A year after heavy water leaked from the coolant channel in unit I of the Gujarat-based Kakrapar Atomic Power Station (KAPS-1), preliminary investigations have found corrosion spots on the channel’s outer surface, and through-wall cracks in it.
The inspection team found similar corrosion spots on the outer surface of the channels removed from KAPS-2, after a minor leak last year.
Both KAPS-1 and KAPS-2 will not be operational till the investigation is over. The fuel from the reactor cores of these units has been unloaded so as to replace the coolant channels.
Used in nuclear reactors, heavy water is formed when ordinary hydrogen atoms in water are partly or wholly replaced by the isotope deuterium, also known as heavy hydrogen. Heavy water is the key to a type of reactor in which plutonium can be bred from natural uranium.
“An investigation into what caused the corrosion spots pointed to the possible presence of some trace impurity in the carbon dioxide used in the annulus gas system of KAPS’ coolant channels,” read a statement from the Atomic Energy Regulatory Board (AERB). “An investigation to determine the trace impurity and causes of the corrosion spots is ongoing.”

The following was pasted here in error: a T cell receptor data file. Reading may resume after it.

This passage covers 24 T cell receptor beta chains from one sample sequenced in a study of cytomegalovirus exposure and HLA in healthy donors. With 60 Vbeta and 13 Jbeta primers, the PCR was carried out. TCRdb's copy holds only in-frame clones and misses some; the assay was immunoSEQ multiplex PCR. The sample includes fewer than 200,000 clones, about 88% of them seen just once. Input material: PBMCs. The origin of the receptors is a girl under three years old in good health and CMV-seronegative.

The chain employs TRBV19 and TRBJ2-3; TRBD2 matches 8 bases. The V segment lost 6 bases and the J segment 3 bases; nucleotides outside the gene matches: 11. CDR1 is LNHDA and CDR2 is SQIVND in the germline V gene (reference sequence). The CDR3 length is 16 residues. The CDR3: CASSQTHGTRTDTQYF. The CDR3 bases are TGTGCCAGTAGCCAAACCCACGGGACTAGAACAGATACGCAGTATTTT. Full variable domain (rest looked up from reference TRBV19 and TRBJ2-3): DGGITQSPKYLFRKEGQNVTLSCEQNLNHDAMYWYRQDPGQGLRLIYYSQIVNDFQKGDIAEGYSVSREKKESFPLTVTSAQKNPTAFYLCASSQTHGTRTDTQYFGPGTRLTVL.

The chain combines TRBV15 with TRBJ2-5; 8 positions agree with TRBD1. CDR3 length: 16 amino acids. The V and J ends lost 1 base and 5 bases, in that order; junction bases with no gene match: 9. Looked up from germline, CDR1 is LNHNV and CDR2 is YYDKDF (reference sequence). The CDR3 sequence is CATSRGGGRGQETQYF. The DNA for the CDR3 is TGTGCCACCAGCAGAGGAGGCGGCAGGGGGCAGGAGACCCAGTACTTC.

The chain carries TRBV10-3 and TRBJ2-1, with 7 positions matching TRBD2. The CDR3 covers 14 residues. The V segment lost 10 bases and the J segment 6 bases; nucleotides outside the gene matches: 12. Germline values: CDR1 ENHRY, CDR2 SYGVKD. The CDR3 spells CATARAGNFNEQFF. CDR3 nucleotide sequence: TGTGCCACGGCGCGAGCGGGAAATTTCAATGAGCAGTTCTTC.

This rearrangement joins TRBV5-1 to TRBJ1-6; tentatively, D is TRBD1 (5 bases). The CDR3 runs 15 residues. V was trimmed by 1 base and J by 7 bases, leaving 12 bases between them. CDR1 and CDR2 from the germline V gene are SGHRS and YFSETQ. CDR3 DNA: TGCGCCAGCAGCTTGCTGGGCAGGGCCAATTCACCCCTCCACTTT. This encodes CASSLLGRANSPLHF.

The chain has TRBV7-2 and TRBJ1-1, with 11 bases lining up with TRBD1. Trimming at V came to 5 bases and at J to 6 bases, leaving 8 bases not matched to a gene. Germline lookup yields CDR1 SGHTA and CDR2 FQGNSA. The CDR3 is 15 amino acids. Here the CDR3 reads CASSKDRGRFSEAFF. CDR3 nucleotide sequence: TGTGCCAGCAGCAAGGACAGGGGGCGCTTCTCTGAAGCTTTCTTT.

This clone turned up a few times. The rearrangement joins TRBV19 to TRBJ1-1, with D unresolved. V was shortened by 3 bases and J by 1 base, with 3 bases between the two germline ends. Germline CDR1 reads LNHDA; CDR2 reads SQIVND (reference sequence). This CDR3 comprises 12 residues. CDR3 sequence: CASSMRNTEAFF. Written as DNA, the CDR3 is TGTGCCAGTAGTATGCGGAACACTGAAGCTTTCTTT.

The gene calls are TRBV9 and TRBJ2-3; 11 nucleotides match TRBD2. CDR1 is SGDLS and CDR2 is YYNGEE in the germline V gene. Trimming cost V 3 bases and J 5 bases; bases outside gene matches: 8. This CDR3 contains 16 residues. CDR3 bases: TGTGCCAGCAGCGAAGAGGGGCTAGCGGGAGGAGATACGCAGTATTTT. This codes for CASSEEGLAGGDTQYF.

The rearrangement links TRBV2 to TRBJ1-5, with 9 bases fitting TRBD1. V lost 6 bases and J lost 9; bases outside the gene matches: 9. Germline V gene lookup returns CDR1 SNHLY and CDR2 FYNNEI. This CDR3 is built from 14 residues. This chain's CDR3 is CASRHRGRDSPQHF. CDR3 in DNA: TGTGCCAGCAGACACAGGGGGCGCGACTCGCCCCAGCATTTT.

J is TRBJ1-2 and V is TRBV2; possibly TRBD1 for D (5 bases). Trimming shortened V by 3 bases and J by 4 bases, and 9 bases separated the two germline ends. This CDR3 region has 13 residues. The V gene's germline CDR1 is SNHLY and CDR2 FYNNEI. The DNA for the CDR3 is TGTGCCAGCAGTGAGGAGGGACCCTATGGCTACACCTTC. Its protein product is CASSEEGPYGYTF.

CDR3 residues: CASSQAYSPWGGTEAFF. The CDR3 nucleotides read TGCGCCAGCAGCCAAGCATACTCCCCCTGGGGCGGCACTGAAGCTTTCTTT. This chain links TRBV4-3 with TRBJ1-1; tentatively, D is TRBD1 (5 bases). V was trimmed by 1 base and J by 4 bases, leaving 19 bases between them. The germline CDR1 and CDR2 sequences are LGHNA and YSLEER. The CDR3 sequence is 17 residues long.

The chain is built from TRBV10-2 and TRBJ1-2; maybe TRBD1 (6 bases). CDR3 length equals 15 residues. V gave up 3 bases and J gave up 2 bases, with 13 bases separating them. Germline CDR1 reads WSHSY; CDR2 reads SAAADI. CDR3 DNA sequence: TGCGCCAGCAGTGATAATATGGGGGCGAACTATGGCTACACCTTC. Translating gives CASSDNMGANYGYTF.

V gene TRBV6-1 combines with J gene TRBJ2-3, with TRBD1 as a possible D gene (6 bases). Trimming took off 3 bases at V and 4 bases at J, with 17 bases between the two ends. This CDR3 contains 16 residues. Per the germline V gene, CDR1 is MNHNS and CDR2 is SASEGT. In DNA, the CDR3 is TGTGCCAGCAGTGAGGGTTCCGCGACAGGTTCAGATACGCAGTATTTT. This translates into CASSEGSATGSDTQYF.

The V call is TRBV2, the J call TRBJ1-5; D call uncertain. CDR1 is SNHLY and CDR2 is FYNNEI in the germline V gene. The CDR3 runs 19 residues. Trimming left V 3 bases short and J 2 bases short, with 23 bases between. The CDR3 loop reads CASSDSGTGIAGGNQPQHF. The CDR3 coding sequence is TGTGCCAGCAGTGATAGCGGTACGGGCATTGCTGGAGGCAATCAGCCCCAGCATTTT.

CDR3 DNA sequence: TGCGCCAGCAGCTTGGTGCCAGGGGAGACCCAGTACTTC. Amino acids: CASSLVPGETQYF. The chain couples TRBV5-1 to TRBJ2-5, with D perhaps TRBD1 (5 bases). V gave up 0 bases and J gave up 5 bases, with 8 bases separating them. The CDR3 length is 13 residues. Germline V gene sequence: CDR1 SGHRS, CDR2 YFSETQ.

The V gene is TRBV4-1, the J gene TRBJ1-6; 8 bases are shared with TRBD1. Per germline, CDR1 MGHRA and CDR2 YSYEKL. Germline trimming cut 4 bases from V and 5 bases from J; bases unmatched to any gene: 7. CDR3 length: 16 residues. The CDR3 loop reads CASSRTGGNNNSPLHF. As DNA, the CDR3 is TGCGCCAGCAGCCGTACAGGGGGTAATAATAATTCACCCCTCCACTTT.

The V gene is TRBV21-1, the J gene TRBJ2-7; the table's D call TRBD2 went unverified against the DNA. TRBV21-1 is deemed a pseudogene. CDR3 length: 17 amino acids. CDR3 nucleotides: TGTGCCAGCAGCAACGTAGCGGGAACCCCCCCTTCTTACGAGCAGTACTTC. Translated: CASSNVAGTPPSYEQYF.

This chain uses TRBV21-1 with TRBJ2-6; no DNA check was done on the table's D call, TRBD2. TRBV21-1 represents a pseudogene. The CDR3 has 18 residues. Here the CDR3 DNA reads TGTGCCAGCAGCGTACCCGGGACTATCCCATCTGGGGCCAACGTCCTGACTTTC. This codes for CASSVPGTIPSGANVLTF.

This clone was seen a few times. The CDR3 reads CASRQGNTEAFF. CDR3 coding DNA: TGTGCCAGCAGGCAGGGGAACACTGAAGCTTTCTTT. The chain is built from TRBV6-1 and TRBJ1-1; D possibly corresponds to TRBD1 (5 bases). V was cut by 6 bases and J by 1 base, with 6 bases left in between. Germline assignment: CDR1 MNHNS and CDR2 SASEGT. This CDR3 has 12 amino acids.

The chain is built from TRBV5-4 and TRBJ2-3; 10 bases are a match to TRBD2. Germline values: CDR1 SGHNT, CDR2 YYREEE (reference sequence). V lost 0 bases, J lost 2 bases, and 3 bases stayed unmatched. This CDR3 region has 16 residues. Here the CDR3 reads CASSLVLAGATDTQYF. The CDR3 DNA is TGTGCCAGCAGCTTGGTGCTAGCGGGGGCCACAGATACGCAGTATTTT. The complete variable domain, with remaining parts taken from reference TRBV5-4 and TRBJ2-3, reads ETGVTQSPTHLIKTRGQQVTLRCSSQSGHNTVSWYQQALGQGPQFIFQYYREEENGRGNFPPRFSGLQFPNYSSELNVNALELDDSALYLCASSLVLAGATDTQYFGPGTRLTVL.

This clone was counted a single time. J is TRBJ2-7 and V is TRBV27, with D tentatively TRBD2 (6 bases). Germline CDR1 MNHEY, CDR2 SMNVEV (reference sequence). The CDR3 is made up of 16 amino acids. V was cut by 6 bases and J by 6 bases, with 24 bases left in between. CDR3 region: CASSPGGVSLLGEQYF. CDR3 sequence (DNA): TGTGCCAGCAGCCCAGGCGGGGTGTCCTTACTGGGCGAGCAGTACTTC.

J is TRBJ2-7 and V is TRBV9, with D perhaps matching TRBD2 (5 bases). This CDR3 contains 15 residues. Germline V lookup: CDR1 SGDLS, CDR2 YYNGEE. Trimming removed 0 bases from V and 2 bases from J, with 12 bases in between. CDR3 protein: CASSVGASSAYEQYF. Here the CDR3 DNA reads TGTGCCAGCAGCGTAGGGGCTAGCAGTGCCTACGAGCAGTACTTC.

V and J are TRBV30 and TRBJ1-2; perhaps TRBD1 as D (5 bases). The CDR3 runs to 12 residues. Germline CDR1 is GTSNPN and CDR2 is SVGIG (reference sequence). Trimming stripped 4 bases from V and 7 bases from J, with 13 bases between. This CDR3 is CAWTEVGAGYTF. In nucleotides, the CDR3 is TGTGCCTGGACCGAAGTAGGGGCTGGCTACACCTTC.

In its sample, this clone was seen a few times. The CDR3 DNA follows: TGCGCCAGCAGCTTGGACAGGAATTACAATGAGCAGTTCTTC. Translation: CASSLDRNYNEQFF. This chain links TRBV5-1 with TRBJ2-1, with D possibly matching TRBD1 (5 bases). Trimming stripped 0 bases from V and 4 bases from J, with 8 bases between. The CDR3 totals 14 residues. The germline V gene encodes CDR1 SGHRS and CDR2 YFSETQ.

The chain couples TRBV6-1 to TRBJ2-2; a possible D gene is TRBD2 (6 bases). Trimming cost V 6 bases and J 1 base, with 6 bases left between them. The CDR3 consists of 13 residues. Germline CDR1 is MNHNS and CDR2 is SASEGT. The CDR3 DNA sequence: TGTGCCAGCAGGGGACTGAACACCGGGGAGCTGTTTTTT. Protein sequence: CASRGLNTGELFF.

The country’s nuclear watchdog, AERB, has now asked the Nuclear Power Corporation of India (NPCIL) for a detailed plan to analyse the failure of the KAPS-1 channel.
It also asked it to expedite the completion of investigations to establish the root cause of coolant channel leaks.
Following the leak from the two KAPS units, NPCIL inspected more than 80 coolant channels of indigenous pressurised heavy water reactors (PHWRs) for corrosion spots and other defects.
“The inspections did not show corrosion spots or other defects in any station other than KAPS-1&2.
As a precaution, AERB has asked other operating PHWRs to strengthen the quality assurance checks on the carbon dioxide used in the annulus gas system,” read a statement released by the AERB.
On March 12, KAPS-1 — an indigenous 220 megawatt heavy water reactor located 80km from Surat — underwent an automatic shut down at 9 am after a leak from its coolant system.
Following this, a ‘plant emergency’ was declared. The regulatory board said the staff had neither been exposed to radiation nor was radioactivity released into the environment.
After the reactor’s coolant channel was identified as the source of the leak, the AERB had provisionally rated the incident at level 1, according to the International Atomic Energy Agency-International Nuclear and Radiological Event scale, which stands for ‘an anomaly’ in the plant.
The pressure tubes of the coolant channels in the reactor were replaced in 2011.
Both KAPS units were commissioned in the 1990s, and two more units of 700 megawatts each are under construction.